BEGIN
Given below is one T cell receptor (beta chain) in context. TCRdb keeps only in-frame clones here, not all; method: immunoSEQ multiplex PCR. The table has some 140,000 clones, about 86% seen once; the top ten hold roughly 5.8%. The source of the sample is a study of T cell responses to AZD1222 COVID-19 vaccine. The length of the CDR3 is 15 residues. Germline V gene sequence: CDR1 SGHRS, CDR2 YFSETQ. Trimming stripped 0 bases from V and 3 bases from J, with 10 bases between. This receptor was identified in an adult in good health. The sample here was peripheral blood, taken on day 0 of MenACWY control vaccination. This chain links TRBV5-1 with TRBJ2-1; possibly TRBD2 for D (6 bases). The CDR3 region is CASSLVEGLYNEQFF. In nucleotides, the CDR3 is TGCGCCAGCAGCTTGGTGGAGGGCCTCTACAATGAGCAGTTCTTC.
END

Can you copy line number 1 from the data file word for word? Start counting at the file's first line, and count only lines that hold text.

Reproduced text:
Given below is one T cell receptor (beta chain) in context. TCRdb keeps only in-frame clones here, not all; method: immunoSEQ multiplex PCR. The table has some 140,000 clones, about 86% seen once; the top ten hold roughly 5.8%. The source of the sample is a study of T cell responses to AZD1222 COVID-19 vaccine. The length of the CDR3 is 15 residues. Germline V gene sequence: CDR1 SGHRS, CDR2 YFSETQ. Trimming stripped 0 bases from V and 3 bases from J, with 10 bases between. This receptor was identified in an adult in good health. The sample here was peripheral blood, taken on day 0 of MenACWY control vaccination. This chain links TRBV5-1 with TRBJ2-1; possibly TRBD2 for D (6 bases). The CDR3 region is CASSLVEGLYNEQFF. In nucleotides, the CDR3 is TGCGCCAGCAGCTTGGTGGAGGGCCTCTACAATGAGCAGTTCTTC.